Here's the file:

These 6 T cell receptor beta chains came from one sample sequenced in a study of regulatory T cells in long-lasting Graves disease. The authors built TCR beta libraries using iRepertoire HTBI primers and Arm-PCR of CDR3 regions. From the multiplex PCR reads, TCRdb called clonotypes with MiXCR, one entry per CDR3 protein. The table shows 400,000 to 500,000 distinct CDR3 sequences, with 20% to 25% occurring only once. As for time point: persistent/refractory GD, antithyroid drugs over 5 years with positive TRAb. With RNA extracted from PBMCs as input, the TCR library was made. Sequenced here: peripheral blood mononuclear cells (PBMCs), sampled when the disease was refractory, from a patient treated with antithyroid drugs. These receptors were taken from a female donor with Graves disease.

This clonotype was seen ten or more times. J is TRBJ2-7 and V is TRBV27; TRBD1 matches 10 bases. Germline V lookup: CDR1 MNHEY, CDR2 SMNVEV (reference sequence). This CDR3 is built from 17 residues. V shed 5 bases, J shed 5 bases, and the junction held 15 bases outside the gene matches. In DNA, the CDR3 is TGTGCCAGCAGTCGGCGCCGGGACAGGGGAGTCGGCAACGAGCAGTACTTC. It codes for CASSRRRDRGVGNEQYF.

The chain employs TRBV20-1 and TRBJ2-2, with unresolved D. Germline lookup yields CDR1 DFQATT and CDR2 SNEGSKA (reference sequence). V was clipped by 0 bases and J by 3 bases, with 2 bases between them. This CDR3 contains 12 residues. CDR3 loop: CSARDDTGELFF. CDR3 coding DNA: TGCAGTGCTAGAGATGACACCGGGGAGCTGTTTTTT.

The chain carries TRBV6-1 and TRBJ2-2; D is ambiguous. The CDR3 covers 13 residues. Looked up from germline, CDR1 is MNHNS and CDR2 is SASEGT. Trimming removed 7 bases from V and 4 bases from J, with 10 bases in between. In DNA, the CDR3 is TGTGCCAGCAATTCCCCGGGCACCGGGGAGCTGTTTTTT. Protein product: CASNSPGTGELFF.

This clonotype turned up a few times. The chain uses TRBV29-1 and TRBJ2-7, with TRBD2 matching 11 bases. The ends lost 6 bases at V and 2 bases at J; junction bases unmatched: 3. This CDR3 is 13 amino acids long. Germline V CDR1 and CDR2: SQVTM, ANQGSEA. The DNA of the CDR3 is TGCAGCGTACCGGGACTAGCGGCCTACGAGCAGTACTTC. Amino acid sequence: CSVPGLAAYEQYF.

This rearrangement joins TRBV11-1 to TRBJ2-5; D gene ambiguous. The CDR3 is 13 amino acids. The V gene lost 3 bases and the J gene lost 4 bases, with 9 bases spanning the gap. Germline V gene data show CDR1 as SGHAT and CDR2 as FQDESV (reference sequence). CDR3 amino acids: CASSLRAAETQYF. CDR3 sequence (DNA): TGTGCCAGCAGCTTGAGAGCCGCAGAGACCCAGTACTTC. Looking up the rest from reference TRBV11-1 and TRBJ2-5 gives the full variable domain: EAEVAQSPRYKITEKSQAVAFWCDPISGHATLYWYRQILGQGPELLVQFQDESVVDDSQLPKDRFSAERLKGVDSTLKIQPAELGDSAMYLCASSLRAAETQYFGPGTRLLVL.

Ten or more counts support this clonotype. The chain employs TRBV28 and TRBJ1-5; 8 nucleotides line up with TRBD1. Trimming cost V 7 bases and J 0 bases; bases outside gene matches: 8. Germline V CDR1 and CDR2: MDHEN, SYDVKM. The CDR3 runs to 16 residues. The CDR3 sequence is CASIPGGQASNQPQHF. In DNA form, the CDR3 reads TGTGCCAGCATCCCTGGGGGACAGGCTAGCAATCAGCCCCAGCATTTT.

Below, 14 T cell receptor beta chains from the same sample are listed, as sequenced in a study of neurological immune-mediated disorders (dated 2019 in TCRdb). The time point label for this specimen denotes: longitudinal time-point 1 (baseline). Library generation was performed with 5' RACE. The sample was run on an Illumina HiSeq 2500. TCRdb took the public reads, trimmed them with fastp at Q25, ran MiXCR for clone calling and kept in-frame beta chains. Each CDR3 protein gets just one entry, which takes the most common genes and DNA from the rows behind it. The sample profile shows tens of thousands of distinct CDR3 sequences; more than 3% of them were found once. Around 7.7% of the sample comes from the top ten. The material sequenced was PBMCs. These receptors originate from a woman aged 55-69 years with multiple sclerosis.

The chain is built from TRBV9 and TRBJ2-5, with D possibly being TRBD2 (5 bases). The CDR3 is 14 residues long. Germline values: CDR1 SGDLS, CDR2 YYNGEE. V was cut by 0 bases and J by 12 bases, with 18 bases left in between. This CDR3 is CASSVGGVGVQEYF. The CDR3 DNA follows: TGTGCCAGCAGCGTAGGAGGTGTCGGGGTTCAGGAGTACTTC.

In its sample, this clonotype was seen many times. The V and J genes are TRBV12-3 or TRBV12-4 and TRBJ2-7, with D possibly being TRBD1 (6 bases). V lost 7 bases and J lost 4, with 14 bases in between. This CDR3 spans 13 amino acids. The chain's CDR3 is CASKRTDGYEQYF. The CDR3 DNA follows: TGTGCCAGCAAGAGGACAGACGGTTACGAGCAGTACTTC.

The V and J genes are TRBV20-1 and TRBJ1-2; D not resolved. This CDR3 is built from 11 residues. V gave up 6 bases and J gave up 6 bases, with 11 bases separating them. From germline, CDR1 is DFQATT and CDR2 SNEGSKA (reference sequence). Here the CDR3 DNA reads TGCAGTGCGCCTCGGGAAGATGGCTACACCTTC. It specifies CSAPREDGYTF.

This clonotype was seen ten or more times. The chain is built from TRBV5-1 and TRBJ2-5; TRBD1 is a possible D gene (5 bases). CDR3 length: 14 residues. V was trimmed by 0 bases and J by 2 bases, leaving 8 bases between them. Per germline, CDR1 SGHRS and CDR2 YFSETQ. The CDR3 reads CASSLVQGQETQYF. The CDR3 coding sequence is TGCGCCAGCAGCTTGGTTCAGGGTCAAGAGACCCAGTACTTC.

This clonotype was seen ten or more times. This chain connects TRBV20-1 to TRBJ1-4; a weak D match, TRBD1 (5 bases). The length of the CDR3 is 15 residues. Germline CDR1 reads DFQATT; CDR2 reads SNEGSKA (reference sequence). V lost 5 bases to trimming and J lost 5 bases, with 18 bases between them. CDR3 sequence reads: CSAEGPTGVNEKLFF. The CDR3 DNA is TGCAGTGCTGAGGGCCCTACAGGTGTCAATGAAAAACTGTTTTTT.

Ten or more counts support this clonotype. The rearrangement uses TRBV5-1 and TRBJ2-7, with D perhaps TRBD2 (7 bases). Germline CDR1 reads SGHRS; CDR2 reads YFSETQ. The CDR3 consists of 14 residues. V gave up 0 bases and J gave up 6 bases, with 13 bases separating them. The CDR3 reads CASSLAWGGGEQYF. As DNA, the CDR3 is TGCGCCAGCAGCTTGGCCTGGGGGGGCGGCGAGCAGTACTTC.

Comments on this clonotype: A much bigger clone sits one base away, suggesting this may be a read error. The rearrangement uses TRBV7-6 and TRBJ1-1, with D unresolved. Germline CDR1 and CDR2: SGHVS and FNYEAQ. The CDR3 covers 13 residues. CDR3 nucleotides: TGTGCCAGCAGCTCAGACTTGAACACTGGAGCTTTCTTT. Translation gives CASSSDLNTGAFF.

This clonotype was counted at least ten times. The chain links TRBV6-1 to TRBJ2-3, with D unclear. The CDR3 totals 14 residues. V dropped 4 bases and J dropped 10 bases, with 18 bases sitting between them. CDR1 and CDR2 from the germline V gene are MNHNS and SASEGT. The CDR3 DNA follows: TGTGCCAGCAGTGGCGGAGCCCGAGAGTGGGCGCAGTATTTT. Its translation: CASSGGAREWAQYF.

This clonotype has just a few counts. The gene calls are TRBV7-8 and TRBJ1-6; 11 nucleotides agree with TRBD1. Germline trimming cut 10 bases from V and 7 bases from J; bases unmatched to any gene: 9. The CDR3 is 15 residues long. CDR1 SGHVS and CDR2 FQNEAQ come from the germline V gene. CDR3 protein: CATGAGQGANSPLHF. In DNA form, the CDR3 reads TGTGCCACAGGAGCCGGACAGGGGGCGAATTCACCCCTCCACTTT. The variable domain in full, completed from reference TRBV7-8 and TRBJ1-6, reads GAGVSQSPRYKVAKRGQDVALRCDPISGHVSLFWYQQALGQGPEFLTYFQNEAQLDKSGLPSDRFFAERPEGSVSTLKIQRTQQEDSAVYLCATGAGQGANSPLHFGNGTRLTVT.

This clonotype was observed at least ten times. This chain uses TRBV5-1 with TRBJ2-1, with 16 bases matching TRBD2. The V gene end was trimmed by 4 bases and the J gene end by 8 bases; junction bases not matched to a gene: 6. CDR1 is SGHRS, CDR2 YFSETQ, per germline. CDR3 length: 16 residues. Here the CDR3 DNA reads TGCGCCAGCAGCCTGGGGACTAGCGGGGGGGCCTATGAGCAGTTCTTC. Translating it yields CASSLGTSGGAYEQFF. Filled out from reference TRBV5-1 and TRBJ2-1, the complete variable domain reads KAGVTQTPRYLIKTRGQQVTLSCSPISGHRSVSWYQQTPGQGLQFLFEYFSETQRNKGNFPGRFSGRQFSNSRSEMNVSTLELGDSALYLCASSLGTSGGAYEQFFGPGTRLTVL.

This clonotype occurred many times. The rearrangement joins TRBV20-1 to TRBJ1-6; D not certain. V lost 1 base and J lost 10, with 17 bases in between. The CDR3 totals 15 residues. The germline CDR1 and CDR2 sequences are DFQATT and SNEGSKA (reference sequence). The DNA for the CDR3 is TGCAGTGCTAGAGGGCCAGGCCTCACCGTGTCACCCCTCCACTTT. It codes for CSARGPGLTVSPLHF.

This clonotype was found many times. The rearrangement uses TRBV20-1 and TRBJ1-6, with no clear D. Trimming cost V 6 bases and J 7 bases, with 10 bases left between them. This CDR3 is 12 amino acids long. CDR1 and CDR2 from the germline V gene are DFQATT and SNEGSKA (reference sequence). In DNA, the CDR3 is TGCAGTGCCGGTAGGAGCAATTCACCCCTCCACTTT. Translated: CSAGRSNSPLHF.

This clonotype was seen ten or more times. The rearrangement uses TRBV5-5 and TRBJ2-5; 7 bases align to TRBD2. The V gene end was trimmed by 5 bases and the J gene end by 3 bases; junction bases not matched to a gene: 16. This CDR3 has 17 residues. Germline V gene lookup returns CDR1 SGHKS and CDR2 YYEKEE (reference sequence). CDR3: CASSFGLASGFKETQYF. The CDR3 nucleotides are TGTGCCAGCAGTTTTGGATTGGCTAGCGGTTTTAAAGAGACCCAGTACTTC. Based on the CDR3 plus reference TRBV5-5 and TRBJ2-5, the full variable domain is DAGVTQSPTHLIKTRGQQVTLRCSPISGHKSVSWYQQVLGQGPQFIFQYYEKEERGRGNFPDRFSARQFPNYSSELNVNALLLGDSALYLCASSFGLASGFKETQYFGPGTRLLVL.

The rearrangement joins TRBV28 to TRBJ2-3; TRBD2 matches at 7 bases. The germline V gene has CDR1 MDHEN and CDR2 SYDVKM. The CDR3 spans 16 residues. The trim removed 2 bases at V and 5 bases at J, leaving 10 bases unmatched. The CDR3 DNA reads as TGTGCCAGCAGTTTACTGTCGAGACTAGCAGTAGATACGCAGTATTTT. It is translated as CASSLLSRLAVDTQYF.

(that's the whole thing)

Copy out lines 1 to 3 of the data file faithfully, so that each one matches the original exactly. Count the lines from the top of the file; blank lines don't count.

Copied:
These 6 T cell receptor beta chains came from one sample sequenced in a study of regulatory T cells in long-lasting Graves disease. The authors built TCR beta libraries using iRepertoire HTBI primers and Arm-PCR of CDR3 regions. From the multiplex PCR reads, TCRdb called clonotypes with MiXCR, one entry per CDR3 protein. The table shows 400,000 to 500,000 distinct CDR3 sequences, with 20% to 25% occurring only once. As for time point: persistent/refractory GD, antithyroid drugs over 5 years with positive TRAb. With RNA extracted from PBMCs as input, the TCR library was made. Sequenced here: peripheral blood mononuclear cells (PBMCs), sampled when the disease was refractory, from a patient treated with antithyroid drugs. These receptors were taken from a female donor with Graves disease.

This clonotype was seen ten or more times. J is TRBJ2-7 and V is TRBV27; TRBD1 matches 10 bases. Germline V lookup: CDR1 MNHEY, CDR2 SMNVEV (reference sequence). This CDR3 is built from 17 residues. V shed 5 bases, J shed 5 bases, and the junction held 15 bases outside the gene matches. In DNA, the CDR3 is TGTGCCAGCAGTCGGCGCCGGGACAGGGGAGTCGGCAACGAGCAGTACTTC. It codes for CASSRRRDRGVGNEQYF.

The chain employs TRBV20-1 and TRBJ2-2, with unresolved D. Germline lookup yields CDR1 DFQATT and CDR2 SNEGSKA (reference sequence). V was clipped by 0 bases and J by 3 bases, with 2 bases between them. This CDR3 contains 12 residues. CDR3 loop: CSARDDTGELFF. CDR3 coding DNA: TGCAGTGCTAGAGATGACACCGGGGAGCTGTTTTTT.